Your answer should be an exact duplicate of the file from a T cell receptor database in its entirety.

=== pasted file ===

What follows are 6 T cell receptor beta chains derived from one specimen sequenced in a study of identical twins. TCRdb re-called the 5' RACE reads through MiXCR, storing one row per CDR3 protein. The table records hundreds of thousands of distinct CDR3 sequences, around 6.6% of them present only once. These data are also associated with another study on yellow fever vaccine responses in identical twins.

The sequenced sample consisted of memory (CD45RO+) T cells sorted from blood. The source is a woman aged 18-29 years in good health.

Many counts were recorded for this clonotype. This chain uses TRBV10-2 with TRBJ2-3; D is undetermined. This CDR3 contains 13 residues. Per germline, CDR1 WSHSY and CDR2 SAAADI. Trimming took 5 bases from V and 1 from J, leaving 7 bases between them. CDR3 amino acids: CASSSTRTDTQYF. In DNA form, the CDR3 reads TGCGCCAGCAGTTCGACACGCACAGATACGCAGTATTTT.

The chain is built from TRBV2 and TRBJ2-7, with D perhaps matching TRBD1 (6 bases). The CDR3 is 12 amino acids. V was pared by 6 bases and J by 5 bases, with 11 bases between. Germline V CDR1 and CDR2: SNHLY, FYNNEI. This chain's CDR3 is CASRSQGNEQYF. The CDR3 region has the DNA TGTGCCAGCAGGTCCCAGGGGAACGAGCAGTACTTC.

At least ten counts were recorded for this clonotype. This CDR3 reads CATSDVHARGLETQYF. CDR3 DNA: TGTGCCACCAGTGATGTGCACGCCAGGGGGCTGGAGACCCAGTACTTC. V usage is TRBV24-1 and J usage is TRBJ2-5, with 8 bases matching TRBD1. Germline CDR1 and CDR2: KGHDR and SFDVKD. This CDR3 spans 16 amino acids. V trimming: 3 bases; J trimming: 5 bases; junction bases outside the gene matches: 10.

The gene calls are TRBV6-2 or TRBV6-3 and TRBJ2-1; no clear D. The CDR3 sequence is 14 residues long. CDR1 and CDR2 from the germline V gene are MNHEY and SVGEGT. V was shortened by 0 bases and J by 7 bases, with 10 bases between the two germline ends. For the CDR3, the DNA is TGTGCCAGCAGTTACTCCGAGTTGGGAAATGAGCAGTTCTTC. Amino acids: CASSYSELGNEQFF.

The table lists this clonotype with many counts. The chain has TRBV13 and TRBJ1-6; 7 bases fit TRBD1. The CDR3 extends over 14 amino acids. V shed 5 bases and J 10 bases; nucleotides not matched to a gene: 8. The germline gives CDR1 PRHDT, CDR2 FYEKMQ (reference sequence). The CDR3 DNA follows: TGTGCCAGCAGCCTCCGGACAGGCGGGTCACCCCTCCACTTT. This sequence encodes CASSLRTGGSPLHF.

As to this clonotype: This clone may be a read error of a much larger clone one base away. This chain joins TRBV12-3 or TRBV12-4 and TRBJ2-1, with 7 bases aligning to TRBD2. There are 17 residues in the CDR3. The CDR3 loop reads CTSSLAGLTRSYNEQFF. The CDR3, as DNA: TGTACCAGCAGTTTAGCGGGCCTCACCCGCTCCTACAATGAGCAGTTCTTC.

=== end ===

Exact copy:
What follows are 6 T cell receptor beta chains derived from one specimen sequenced in a study of identical twins. TCRdb re-called the 5' RACE reads through MiXCR, storing one row per CDR3 protein. The table records hundreds of thousands of distinct CDR3 sequences, around 6.6% of them present only once. These data are also associated with another study on yellow fever vaccine responses in identical twins.

The sequenced sample consisted of memory (CD45RO+) T cells sorted from blood. The source is a woman aged 18-29 years in good health.

Many counts were recorded for this clonotype. This chain uses TRBV10-2 with TRBJ2-3; D is undetermined. This CDR3 contains 13 residues. Per germline, CDR1 WSHSY and CDR2 SAAADI. Trimming took 5 bases from V and 1 from J, leaving 7 bases between them. CDR3 amino acids: CASSSTRTDTQYF. In DNA form, the CDR3 reads TGCGCCAGCAGTTCGACACGCACAGATACGCAGTATTTT.

The chain is built from TRBV2 and TRBJ2-7, with D perhaps matching TRBD1 (6 bases). The CDR3 is 12 amino acids. V was pared by 6 bases and J by 5 bases, with 11 bases between. Germline V CDR1 and CDR2: SNHLY, FYNNEI. This chain's CDR3 is CASRSQGNEQYF. The CDR3 region has the DNA TGTGCCAGCAGGTCCCAGGGGAACGAGCAGTACTTC.

At least ten counts were recorded for this clonotype. This CDR3 reads CATSDVHARGLETQYF. CDR3 DNA: TGTGCCACCAGTGATGTGCACGCCAGGGGGCTGGAGACCCAGTACTTC. V usage is TRBV24-1 and J usage is TRBJ2-5, with 8 bases matching TRBD1. Germline CDR1 and CDR2: KGHDR and SFDVKD. This CDR3 spans 16 amino acids. V trimming: 3 bases; J trimming: 5 bases; junction bases outside the gene matches: 10.

The gene calls are TRBV6-2 or TRBV6-3 and TRBJ2-1; no clear D. The CDR3 sequence is 14 residues long. CDR1 and CDR2 from the germline V gene are MNHEY and SVGEGT. V was shortened by 0 bases and J by 7 bases, with 10 bases between the two germline ends. For the CDR3, the DNA is TGTGCCAGCAGTTACTCCGAGTTGGGAAATGAGCAGTTCTTC. Amino acids: CASSYSELGNEQFF.

The table lists this clonotype with many counts. The chain has TRBV13 and TRBJ1-6; 7 bases fit TRBD1. The CDR3 extends over 14 amino acids. V shed 5 bases and J 10 bases; nucleotides not matched to a gene: 8. The germline gives CDR1 PRHDT, CDR2 FYEKMQ (reference sequence). The CDR3 DNA follows: TGTGCCAGCAGCCTCCGGACAGGCGGGTCACCCCTCCACTTT. This sequence encodes CASSLRTGGSPLHF.

As to this clonotype: This clone may be a read error of a much larger clone one base away. This chain joins TRBV12-3 or TRBV12-4 and TRBJ2-1, with 7 bases aligning to TRBD2. There are 17 residues in the CDR3. The CDR3 loop reads CTSSLAGLTRSYNEQFF. The CDR3, as DNA: TGTACCAGCAGTTTAGCGGGCCTCACCCGCTCCTACAATGAGCAGTTCTTC.